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The National Academy of Sciences is a private, nonprofit, self-perpetuating society of distinguished schol- ars engaged in scientific and engineering research, dedicated to the furtherance of science and technology and to their use for the general welfare. On the authority of the charter granted to it by the Congress in 1863, the Academy has a mandate that requires it to advise the federal government on scientific and techni- cal matters. Dr. Ralph J. Cicerone is president of the National Academy of Sciences. The National Academy of Engineering was established in 1964, under the charter of the National Acad- emy of Sciences, The National as a parallel Academy organization of Sciences of outstanding is a private, nonprofit,engineers. It is autonomous self-perpetuating society of in its administration distinguished schol- andengaged ars in the selection of its in scientific members, and sharing engineering with the research, National dedicated Academy to of Sciences the furtherance the responsibility of science for and technology advising the federal government. The National Academy of Engineering also sponsors engineering and to their use for the general welfare. On the authority of the charter granted to it by the Congress in programs aimed the 1863, at meeting Academy national needs, encourages has a mandate education that requires andthe it to advise research, federal and recognizes government on the superior scientific andachieve- techni- ments cal of engineers. matters. Dr. Dr. Ralph J.William CiceroneA.isWulf is president president of the National of the National AcademyAcademy of Engineering. of Sciences. The National The Institute Academy of Medicine was established of Engineering wasin 1970 by the established National in 1964, Academy under of Sciences the charter to secure of the National the Acad- services of eminent members of appropriate professions in the examination of policy matters pertaining emy of Sciences, as a parallel organization of outstanding engineers. It is autonomous in its administration to andthe in health of the public. the selection The Institute of its members, acts sharing under with thethe responsibility National Academy given to the National of Sciences Academyfor the responsibility of Sciences by federal advising the its congressional government.charter to be an Academy The National adviser toof the federal government Engineering and,engineering also sponsors on its own initiative, programs to identify aimed issues national at meeting of medical care, needs, research, education encourages and education. Dr. Harvey and research, V. Fineberg and recognizes issuperior the president of the achieve- Institute of Medicine. ments of engineers. Dr. William A. Wulf is president of the National Academy of Engineering. The National The Institute Research of Medicine Council was organized was established by the in 1970 byNational Academy the National of Sciences Academy in 1916 of Sciences toto associate secure the the broadof services community of science eminent members ofand technology appropriate with the Academy's professions purposes of in the examination of furthering policy mattersknowledge and pertaining advising to the federal the health of the government. Functioning public. The Institute acts in accordance under with general the responsibility policies given determined to the National by the Acad- Academy of emy, the Council has become the principal operating agency of both the National Academy Sciences by its congressional charter to be an adviser to the federal government and, on its own initiative, of Sciences and the National to identify issues Academy of medical of care, Engineering research, inand providing services education. to the government, Dr. Harvey V. Fineberg the public, and is president the of the scientific Institute ofand engineering communities. The Council is administered jointly by both the Academies and Medicine. the Institute of Medicine. Dr. Ralph J. Cicerone and Dr. William A. Wulf are chair and vice chair, The National respectively, Research of Council the National was organized Research Council. by the National Academy of Sciences in 1916 to associate the broad community of science and technology with the Academy's purposes of furthering knowledge and The Transportation advising Research Board the federal government. is a division Functioning of the National in accordance Research with general Council, policies determinedwhich by serves the the Acad- National emy, the Academy Council hasof Sciences become and the the National principal Academy operating of Engineering. agency of both theThe Board'sAcademy National mission isof toSciences promote innovation and progress and the National Academy in transportation of Engineering through research. in providing In an to services objective and interdisciplinary the government, the public, and setting, the the Board facilitates the sharing of information on transportation practice and policy scientific and engineering communities. The Council is administered jointly by both the Academies and by researchers and practitioners; the Institute of stimulates Medicine. research Dr. RalphandJ.offers Ciceroneresearch and Dr. management William A.services Wulf are that promote chair and vice technical chair, excellence; respectively, provides expertResearch of the National advice on transportation policy and programs; and disseminates research Council. results broadly and encourages their implementation. The Board's varied activities annually engage more The Transportation than 5,000 engineers, Research scientists, Board is a and other division of the transportation National and researchers Research Council, practitioners fromwhich serves and the public the National Academy of Sciences and the National Academy of Engineering. The Board's mission private sectors and academia, all of whom contribute their expertise in the public interest. The program is is to promote innovation supported by and progress state in transportation transportation through departments, research. federal agencies Inincluding an objective and interdisciplinary the component administrationssetting, of the the Board facilitates the U.S. Department ofsharing of information Transportation, and on transportation other organizationspractice and and policy by individuals researchers interested in and the practitioners; development of stimulates research transportation. and offers research management services that promote technical www.TRB.org excellence; provides expert advice on transportation policy and programs; and disseminates research results broadly and encourages their implementation. The Board's varied activities annually engage more www.national-academies.org than 5,000 engineers, scientists, and other transportation researchers and practitioners from the public and private sectors and academia, all of whom contribute their expertise in the public interest. The program is supported by state transportation departments, federal agencies including the component administrations of the U.S. Department of Transportation, and other organizations and individuals interested in the development of transportation. www.TRB.org www.national-academies.org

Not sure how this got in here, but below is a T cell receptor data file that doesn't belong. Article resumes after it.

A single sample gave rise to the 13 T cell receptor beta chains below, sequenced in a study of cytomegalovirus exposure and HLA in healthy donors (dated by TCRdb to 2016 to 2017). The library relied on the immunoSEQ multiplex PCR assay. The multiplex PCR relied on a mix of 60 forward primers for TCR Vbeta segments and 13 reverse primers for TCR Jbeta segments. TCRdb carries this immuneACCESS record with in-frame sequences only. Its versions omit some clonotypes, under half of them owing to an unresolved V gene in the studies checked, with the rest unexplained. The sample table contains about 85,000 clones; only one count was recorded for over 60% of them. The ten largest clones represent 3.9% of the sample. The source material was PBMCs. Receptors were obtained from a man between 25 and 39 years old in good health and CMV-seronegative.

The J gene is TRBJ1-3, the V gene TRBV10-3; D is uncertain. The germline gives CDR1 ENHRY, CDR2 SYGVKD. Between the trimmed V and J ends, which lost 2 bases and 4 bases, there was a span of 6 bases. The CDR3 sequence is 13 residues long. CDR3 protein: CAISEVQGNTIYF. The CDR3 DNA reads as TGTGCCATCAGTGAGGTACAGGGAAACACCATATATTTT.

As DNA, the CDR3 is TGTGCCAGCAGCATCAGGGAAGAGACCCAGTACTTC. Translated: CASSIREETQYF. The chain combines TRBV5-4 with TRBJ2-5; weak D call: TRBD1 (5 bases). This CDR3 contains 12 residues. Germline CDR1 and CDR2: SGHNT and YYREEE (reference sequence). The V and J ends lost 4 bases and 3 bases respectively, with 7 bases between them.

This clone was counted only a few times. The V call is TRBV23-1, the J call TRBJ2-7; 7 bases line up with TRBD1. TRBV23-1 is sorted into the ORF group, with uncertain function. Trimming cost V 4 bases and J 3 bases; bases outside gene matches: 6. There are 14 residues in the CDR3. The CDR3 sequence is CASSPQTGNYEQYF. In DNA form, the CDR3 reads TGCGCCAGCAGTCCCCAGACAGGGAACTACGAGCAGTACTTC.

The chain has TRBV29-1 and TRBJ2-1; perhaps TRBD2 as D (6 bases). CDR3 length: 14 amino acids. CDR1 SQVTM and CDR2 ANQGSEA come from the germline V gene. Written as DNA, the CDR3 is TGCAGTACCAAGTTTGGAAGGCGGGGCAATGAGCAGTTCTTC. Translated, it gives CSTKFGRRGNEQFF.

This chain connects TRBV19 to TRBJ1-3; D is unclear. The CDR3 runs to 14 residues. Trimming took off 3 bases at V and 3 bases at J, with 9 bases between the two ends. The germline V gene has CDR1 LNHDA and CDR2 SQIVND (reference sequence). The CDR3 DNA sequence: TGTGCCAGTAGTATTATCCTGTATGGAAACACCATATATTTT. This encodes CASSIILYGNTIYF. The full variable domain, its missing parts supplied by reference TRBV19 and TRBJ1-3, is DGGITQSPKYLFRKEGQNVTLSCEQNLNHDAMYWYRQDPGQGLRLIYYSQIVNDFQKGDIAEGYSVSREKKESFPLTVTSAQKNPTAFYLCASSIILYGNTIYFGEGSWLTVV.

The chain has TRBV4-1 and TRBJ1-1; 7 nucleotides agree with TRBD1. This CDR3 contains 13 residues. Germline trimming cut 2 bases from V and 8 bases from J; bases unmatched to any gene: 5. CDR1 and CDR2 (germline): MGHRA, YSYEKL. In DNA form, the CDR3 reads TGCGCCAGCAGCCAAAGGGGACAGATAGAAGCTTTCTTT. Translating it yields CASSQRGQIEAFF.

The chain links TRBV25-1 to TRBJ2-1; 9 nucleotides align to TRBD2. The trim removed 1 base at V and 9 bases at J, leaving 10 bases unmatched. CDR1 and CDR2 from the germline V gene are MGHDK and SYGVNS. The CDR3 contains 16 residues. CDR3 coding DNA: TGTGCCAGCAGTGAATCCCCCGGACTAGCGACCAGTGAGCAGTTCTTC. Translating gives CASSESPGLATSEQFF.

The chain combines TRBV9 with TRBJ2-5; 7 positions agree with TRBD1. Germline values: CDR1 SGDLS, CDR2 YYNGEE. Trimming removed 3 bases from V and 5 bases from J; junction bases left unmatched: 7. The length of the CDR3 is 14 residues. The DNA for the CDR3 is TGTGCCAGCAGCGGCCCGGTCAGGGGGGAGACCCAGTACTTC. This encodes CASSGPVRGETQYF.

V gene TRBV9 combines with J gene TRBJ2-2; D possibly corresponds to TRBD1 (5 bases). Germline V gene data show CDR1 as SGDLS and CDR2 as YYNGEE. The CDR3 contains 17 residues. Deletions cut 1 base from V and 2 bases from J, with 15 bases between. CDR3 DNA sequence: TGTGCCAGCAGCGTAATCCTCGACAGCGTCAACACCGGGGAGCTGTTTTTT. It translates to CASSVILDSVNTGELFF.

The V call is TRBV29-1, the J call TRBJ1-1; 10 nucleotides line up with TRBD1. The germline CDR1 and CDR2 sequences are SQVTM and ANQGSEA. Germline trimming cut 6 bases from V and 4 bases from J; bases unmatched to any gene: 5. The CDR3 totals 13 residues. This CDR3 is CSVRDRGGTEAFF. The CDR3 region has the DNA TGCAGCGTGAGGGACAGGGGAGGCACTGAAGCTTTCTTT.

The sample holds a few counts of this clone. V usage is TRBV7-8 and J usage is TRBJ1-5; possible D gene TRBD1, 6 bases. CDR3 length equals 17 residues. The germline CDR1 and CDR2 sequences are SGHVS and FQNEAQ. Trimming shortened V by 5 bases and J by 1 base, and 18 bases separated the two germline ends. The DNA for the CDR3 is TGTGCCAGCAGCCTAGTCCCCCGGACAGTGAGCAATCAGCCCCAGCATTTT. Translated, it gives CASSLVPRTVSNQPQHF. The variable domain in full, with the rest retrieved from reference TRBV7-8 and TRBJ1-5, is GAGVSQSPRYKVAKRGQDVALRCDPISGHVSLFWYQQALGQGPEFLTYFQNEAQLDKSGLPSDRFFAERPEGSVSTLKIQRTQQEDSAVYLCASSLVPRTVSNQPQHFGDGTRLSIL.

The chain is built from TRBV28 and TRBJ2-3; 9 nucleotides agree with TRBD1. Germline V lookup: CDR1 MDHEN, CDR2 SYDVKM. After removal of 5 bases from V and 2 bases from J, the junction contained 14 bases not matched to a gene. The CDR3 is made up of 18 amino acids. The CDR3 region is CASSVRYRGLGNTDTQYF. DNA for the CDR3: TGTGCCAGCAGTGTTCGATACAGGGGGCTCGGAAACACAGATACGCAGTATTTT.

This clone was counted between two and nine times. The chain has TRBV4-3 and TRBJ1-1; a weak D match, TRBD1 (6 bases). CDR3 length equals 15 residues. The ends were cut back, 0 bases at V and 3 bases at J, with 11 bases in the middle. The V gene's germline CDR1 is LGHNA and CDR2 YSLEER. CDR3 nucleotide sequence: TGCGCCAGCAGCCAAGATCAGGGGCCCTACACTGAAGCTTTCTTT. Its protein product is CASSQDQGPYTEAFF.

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TCRP COMMITTEE FOR PROJECT J-7 COOPERATIVE RESEARCH PROGRAM STAFF ROBERT J. REILLY, Director, Cooperative Research Programs CHAIR CHRISTOPHER W. JENKS, Manager, TCRP FRANK T. MARTIN EILEEN P. DELANEY, Director of Publications PBS&J, Tallahassee, FL TCRP SYNTHESIS STAFF MEMBERS STEPHEN R. GODWIN, Director for Studies DEBRA W. ALEXANDER and Information Services Capital Area Transportation Authority, Lansing, MI JON WILLIAMS, Manager, Synthesis Studies DWIGHT FERRELL DONNA L. VLASAK, Senior Program Officer The Ferrell Group, Richardson, TX DON TIPPMAN, Editor MARK W. FURHMANN CHERYL KEITH, Senior Secretary Metro Transit, Minneapolis, MN ROBERT H. IRWIN TOPIC PANEL British Columbia Transit, Victoria, BC, Canada KIMBERLY FISHER, Transportation Research Board PAUL J. LARROUSSE DAVID A. LEE, Connecticut Transit National Transit Institute, New Brunswick, NJ SUSAN E. LEE, Federal Highway Administration WADE LAWSON MARK McCOURT, Strategic Consulting & Research South Jersey Transportation Authority, Atlantic City, NJ DONNA MURRAY, Washington Metropolitan Area Transit DAVID A. LEE Authority Connecticut Transit, Hartford, CT CATHY PLOTKE, Chicago Transit Authority DAVID PHELPS STEVEN E. POLZIN, University of South Florida Center for Consultant, Moneta, VA Urban Transportation Research HAYWARD M. SEYMORE, III VIRGINIA SHANK, Tri-County Metropolitan Transportation District Laidlaw Transit Services, Inc., University Place, WA STEVEN SILKUNAS, Southeastern Pennsylvania Transportation PAM WARD Authority Ottumwa Transit Authority, Ottumwa, IA NANCY ODY, Federal Transit Administration (Liaison) JOEL R. WASHINGTON Washington Metropolitan Area Transit Authority, Washington, DC FTA LIAISON KAREN FACEN Federal Highway Administration TRB LIAISON PETER SHAW Transportation Research Board